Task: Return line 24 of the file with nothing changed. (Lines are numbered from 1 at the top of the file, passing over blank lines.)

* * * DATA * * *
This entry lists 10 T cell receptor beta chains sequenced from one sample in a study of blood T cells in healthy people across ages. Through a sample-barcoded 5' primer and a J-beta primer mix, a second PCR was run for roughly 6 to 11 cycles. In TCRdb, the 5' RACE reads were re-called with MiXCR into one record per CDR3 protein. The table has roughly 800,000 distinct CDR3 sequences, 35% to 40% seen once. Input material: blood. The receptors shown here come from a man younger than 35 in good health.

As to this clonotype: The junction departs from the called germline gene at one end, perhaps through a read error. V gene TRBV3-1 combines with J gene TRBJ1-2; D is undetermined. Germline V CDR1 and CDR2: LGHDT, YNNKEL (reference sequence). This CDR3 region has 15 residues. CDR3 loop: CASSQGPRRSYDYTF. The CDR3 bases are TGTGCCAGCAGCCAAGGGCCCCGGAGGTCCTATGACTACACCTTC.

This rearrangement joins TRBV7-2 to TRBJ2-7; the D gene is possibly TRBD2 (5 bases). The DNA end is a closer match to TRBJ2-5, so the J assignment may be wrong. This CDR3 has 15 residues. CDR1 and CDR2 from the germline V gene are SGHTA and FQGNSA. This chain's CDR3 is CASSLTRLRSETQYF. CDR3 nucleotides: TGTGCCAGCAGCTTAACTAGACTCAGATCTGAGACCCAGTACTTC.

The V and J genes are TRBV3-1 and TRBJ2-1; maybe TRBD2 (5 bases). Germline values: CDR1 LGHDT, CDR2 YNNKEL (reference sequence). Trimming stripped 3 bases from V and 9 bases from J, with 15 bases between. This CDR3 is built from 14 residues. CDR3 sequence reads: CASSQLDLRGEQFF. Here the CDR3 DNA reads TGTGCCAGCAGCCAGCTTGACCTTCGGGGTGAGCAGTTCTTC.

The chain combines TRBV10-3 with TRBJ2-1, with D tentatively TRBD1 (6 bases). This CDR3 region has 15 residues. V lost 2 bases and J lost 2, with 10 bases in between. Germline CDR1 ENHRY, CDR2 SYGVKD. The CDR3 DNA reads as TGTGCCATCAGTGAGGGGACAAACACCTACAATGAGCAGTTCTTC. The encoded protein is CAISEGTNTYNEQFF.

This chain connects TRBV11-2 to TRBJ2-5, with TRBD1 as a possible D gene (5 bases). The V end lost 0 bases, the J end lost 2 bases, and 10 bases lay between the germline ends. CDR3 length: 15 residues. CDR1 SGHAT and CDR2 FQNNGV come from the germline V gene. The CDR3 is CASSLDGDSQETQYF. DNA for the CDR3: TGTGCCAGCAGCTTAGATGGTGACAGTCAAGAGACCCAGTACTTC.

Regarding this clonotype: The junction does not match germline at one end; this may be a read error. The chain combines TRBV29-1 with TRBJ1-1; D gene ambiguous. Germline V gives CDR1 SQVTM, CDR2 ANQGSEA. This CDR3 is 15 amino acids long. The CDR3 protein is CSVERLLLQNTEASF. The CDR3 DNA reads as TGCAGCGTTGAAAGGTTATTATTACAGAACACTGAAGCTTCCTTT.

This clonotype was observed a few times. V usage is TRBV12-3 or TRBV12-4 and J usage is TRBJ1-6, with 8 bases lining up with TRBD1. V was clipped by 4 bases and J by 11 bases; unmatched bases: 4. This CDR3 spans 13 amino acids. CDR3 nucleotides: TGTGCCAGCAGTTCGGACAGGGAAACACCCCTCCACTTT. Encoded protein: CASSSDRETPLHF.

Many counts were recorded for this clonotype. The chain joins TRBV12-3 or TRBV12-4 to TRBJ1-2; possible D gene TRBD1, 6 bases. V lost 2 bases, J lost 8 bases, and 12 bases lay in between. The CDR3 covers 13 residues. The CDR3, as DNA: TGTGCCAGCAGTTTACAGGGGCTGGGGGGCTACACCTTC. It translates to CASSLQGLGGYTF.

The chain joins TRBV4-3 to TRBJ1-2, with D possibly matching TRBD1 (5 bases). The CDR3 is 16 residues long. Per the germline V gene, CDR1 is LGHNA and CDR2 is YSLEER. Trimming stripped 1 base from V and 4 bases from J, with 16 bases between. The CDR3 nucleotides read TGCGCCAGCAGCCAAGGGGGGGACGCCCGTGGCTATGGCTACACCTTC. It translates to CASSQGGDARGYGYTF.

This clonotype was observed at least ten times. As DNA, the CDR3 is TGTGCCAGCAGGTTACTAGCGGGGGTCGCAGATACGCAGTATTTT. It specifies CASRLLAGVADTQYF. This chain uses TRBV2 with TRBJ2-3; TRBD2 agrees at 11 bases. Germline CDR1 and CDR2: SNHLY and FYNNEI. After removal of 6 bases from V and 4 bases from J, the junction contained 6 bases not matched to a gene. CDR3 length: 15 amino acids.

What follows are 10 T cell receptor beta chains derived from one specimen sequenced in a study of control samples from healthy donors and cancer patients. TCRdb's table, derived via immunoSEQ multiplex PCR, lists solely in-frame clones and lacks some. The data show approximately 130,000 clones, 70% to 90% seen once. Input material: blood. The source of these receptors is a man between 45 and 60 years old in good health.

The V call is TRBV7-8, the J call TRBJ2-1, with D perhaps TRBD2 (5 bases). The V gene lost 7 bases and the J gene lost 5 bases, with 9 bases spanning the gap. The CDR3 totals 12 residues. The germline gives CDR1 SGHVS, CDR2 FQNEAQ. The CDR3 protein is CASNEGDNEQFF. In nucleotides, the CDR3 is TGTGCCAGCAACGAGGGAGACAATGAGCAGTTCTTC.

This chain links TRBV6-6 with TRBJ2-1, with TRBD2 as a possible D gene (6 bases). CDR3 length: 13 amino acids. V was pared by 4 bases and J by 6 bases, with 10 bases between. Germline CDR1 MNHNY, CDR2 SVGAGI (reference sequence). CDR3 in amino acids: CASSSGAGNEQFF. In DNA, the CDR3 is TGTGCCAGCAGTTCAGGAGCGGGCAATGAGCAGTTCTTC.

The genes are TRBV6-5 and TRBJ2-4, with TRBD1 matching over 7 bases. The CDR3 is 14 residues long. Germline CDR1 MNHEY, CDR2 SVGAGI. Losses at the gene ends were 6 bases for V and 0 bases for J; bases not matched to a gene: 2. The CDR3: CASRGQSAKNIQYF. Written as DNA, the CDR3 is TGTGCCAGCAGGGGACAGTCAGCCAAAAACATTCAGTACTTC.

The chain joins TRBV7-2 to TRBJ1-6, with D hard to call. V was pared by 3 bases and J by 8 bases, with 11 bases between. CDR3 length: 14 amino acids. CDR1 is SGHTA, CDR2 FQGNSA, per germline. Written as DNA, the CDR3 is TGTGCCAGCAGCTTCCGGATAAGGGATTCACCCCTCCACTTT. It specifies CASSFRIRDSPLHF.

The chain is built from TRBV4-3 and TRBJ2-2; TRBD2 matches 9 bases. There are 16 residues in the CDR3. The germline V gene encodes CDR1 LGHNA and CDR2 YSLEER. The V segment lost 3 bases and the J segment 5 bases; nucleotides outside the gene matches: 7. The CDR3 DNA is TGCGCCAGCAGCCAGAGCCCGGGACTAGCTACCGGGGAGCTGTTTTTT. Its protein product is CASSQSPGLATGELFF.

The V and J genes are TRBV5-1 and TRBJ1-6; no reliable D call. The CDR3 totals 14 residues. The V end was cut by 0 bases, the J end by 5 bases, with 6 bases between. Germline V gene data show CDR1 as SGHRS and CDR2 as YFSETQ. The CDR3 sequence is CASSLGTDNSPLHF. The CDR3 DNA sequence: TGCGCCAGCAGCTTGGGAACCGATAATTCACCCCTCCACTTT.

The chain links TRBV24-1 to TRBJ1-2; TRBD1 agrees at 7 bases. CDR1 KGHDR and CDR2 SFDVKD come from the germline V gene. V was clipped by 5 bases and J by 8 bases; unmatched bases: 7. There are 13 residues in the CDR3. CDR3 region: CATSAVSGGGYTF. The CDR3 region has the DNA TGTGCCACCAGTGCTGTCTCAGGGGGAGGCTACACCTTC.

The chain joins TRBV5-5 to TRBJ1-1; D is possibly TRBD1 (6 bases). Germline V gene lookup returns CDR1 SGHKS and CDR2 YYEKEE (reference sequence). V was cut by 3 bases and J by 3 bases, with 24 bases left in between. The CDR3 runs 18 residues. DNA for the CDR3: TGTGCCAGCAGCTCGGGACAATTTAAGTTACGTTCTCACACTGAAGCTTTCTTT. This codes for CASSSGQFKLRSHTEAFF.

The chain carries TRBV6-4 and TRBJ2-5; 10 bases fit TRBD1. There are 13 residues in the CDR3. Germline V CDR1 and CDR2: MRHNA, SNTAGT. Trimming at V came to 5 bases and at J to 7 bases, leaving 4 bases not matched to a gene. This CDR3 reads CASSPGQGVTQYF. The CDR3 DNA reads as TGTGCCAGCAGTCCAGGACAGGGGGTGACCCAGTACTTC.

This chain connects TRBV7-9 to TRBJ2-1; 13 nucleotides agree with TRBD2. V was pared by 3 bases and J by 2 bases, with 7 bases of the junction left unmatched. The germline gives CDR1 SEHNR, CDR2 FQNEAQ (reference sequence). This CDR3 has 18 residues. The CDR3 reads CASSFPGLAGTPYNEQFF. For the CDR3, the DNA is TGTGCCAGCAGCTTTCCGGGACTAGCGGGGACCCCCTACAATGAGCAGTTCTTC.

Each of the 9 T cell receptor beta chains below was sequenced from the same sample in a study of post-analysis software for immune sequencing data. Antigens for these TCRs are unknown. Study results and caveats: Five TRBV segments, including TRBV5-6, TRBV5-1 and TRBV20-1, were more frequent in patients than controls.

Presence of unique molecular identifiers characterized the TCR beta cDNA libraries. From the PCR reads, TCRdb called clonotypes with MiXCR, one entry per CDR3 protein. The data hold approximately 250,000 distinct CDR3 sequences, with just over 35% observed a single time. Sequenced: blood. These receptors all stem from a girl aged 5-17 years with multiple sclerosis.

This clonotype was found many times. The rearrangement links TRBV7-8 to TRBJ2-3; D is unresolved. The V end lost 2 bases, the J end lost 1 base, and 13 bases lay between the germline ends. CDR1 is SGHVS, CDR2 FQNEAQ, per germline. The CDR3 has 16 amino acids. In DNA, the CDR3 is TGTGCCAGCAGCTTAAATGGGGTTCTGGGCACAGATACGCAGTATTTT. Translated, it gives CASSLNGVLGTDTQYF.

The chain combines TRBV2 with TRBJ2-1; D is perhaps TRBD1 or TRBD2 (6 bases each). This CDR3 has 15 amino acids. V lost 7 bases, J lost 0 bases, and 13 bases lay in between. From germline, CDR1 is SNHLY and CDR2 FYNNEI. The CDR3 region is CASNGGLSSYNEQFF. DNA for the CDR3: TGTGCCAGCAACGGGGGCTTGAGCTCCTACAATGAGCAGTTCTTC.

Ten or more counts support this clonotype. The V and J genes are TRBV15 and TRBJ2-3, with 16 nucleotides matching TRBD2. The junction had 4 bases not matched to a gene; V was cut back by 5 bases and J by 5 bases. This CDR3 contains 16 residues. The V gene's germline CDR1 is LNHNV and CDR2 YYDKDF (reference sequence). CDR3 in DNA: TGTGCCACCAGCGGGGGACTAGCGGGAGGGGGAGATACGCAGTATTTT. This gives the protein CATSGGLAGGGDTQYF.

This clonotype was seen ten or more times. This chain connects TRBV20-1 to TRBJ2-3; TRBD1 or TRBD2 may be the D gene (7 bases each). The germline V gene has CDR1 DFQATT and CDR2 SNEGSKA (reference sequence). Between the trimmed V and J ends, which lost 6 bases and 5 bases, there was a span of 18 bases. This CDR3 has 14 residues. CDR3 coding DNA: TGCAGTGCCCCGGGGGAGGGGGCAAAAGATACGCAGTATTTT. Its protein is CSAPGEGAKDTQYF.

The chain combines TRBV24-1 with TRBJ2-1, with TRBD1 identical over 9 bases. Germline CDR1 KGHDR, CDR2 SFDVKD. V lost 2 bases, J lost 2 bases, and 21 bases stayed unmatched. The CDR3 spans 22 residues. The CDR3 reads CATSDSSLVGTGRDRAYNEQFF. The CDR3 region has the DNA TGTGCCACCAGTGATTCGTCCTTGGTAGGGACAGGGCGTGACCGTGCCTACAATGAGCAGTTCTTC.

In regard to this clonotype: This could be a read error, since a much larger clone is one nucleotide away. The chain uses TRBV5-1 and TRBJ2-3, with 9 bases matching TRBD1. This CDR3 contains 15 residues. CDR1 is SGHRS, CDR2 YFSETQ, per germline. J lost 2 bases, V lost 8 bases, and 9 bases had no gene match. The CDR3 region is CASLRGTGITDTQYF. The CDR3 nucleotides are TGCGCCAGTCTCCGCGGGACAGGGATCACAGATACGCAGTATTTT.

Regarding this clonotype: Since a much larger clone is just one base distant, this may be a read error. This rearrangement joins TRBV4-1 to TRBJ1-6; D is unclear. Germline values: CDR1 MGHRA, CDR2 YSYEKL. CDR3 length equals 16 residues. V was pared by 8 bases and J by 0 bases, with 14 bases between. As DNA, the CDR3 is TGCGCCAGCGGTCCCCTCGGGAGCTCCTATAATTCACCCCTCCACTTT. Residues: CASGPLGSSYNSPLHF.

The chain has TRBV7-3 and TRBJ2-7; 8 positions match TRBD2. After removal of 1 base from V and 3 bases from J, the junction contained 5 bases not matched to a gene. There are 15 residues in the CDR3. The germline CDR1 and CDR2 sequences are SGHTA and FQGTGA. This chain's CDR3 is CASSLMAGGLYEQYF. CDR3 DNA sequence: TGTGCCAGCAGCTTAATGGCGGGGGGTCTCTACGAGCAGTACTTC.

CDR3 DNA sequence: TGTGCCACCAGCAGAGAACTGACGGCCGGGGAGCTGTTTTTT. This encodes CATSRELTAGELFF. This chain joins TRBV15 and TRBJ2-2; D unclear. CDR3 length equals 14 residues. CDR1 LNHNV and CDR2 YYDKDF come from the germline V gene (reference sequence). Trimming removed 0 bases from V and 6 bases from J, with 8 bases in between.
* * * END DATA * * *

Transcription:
Presence of unique molecular identifiers characterized the TCR beta cDNA libraries. From the PCR reads, TCRdb called clonotypes with MiXCR, one entry per CDR3 protein. The data hold approximately 250,000 distinct CDR3 sequences, with just over 35% observed a single time. Sequenced: blood. These receptors all stem from a girl aged 5-17 years with multiple sclerosis.